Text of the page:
medusoid

Definitions

  • WordNet 3.6
    • adj medusoid relating to or resembling a medusa
    • n medusoid one of two forms that coelenterates take: it is the free-swimming sexual phase in the life cycle of a coelenterate; in this phase it has a gelatinous umbrella-shaped body and tentacles
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Webster's Revised Unabridged Dictionary
    • a Medusoid (Zoöl) Like a medusa; having the fundamental structure of a medusa, but without a locomotive disk; -- said of the sessile gonophores of hydroids.
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Century Dictionary and Cyclopedia
    • medusoid Like a medusa; resembling a medusa in form or function; medusiform: as, a medusoid bud; the medusoid organization. Sometimes acalephoid.
    • n medusoid The medusiform generative bud or receptacle of the reproductive elements of a hydrozoan, whether it becomes detached or not. Such an organism constitutes the middle stage in the process of metagenesis. The gonophore may present every stage of development and degree of complication until it becomes medusiform or bell-shaped, when it is called a medusoid from its resemblance to a medusa or jelly-fish.
    • n medusoid Loosely, any medusa, medusidan, or medusoid organism.
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Chambers's Twentieth Century Dictionary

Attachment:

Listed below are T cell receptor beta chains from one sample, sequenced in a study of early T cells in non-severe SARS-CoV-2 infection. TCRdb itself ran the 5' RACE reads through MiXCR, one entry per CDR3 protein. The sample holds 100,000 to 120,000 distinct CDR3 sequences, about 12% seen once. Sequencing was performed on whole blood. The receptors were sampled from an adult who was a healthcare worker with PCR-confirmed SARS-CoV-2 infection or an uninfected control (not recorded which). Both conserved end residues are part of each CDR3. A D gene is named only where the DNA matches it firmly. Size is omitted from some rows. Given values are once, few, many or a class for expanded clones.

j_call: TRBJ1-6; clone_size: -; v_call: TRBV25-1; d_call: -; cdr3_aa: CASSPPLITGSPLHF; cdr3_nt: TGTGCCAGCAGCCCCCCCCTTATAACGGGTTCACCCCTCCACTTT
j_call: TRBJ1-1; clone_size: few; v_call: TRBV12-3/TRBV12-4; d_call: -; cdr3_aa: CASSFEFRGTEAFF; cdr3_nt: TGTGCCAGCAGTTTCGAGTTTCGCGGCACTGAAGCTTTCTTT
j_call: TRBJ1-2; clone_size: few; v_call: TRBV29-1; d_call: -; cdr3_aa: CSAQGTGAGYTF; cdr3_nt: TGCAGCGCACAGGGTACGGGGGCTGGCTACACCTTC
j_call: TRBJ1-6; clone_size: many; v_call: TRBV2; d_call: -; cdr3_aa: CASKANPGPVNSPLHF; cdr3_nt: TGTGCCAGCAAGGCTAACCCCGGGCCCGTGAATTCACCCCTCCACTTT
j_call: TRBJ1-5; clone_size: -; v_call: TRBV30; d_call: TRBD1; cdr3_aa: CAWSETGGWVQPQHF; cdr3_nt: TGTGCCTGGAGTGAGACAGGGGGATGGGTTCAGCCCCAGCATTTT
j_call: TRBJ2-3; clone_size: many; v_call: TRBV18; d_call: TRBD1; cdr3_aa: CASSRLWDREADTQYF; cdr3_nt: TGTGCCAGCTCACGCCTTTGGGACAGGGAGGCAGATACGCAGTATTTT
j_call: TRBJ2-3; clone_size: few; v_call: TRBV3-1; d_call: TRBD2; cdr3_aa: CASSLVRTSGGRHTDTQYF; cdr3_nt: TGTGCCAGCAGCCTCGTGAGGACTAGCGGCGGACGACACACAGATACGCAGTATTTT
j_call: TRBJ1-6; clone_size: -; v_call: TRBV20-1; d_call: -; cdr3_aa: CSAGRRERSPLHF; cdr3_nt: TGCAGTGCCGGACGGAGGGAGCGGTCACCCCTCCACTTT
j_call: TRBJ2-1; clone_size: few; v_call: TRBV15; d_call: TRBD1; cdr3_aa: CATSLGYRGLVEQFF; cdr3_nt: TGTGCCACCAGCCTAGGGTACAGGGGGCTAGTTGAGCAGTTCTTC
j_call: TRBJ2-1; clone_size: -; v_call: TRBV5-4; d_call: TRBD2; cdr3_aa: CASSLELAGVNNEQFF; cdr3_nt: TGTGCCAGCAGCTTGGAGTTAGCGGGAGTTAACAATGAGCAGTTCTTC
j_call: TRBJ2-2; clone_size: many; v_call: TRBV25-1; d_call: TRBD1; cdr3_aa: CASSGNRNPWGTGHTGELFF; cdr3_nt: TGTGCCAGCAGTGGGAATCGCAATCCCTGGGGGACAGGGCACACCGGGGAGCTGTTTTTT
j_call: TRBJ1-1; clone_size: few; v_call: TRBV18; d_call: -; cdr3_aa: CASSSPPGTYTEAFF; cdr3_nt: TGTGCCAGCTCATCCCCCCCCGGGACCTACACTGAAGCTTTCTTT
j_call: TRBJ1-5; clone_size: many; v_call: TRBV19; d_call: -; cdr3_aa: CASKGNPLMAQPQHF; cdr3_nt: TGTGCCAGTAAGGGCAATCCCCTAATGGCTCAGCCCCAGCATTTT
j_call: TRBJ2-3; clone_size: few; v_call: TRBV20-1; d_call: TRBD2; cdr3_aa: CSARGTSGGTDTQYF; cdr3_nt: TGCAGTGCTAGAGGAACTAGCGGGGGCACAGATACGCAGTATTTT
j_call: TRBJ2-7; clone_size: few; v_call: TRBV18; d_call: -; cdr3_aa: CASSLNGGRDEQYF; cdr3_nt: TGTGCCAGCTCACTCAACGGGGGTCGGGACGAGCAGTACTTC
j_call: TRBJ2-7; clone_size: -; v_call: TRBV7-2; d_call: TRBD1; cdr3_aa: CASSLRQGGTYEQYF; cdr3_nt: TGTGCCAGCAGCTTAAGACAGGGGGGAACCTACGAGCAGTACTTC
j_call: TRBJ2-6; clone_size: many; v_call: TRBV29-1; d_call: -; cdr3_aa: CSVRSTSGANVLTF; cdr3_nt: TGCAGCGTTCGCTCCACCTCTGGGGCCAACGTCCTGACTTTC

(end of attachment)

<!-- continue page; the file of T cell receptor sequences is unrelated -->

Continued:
• adjs Medusoid —also ns.
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Etymology

Webster's Revised Unabridged Dictionary
Medusa, + -oid,
Chambers's Twentieth Century Dictionary
Gr., 'ruler,' fem.

Usage

In literature:

In other cases the medusoid is hypogenetic, medusoid producing medusoid.
"Encyclopaedia Britannica, 11th Edition, Volume 6, Slice 6" by Various
The medusoid generation is suppressed in this genus.
"Freshwater Sponges, Hydroids & Polyzoa" by Nelson Annandale
The most usual condition, however, is that in which sessile medusoid gonophores or sporosacs are produced.
"Encyclopaedia Britannica, 11th Edition, Volume 14, Slice 2" by Various
The jellyfish or medusoid body-form corresponds in general to an umbrella or bell.
"Elementary Zoology, Second Edition" by Vernon L. Kellogg
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In news:

The jellyfish mimic, named Medusoid CALTECH AND HARVARD UNIVERSITY.
They then placed the "Medusoid" in a water bath and shot electrical currents across it, prompting the cells to expand and relax - similar to the methodical pulses seen in an actual jelly fish .
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